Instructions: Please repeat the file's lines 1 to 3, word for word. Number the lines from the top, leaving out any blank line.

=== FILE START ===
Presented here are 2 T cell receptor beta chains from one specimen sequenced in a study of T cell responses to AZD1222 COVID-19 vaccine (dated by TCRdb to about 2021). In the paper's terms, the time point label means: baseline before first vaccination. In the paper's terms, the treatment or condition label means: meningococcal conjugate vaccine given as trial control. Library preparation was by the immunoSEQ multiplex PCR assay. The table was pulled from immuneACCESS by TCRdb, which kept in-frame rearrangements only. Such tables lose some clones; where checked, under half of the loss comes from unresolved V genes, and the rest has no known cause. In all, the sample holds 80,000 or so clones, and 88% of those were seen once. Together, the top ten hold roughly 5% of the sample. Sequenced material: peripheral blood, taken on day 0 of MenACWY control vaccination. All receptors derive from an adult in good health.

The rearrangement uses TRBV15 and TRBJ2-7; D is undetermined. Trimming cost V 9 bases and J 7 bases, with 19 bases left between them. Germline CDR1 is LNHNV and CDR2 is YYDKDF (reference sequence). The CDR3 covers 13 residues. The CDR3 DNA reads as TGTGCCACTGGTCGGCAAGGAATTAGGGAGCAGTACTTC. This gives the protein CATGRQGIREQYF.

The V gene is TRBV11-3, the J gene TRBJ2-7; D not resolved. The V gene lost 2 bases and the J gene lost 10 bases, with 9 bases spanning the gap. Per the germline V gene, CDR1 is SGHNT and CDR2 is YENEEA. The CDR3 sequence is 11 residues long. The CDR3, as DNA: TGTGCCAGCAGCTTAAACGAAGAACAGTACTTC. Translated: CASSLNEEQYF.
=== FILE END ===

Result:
Presented here are 2 T cell receptor beta chains from one specimen sequenced in a study of T cell responses to AZD1222 COVID-19 vaccine (dated by TCRdb to about 2021). In the paper's terms, the time point label means: baseline before first vaccination. In the paper's terms, the treatment or condition label means: meningococcal conjugate vaccine given as trial control. Library preparation was by the immunoSEQ multiplex PCR assay. The table was pulled from immuneACCESS by TCRdb, which kept in-frame rearrangements only. Such tables lose some clones; where checked, under half of the loss comes from unresolved V genes, and the rest has no known cause. In all, the sample holds 80,000 or so clones, and 88% of those were seen once. Together, the top ten hold roughly 5% of the sample. Sequenced material: peripheral blood, taken on day 0 of MenACWY control vaccination. All receptors derive from an adult in good health.

The rearrangement uses TRBV15 and TRBJ2-7; D is undetermined. Trimming cost V 9 bases and J 7 bases, with 19 bases left between them. Germline CDR1 is LNHNV and CDR2 is YYDKDF (reference sequence). The CDR3 covers 13 residues. The CDR3 DNA reads as TGTGCCACTGGTCGGCAAGGAATTAGGGAGCAGTACTTC. This gives the protein CATGRQGIREQYF.

The V gene is TRBV11-3, the J gene TRBJ2-7; D not resolved. The V gene lost 2 bases and the J gene lost 10 bases, with 9 bases spanning the gap. Per the germline V gene, CDR1 is SGHNT and CDR2 is YENEEA. The CDR3 sequence is 11 residues long. The CDR3, as DNA: TGTGCCAGCAGCTTAAACGAAGAACAGTACTTC. Translated: CASSLNEEQYF.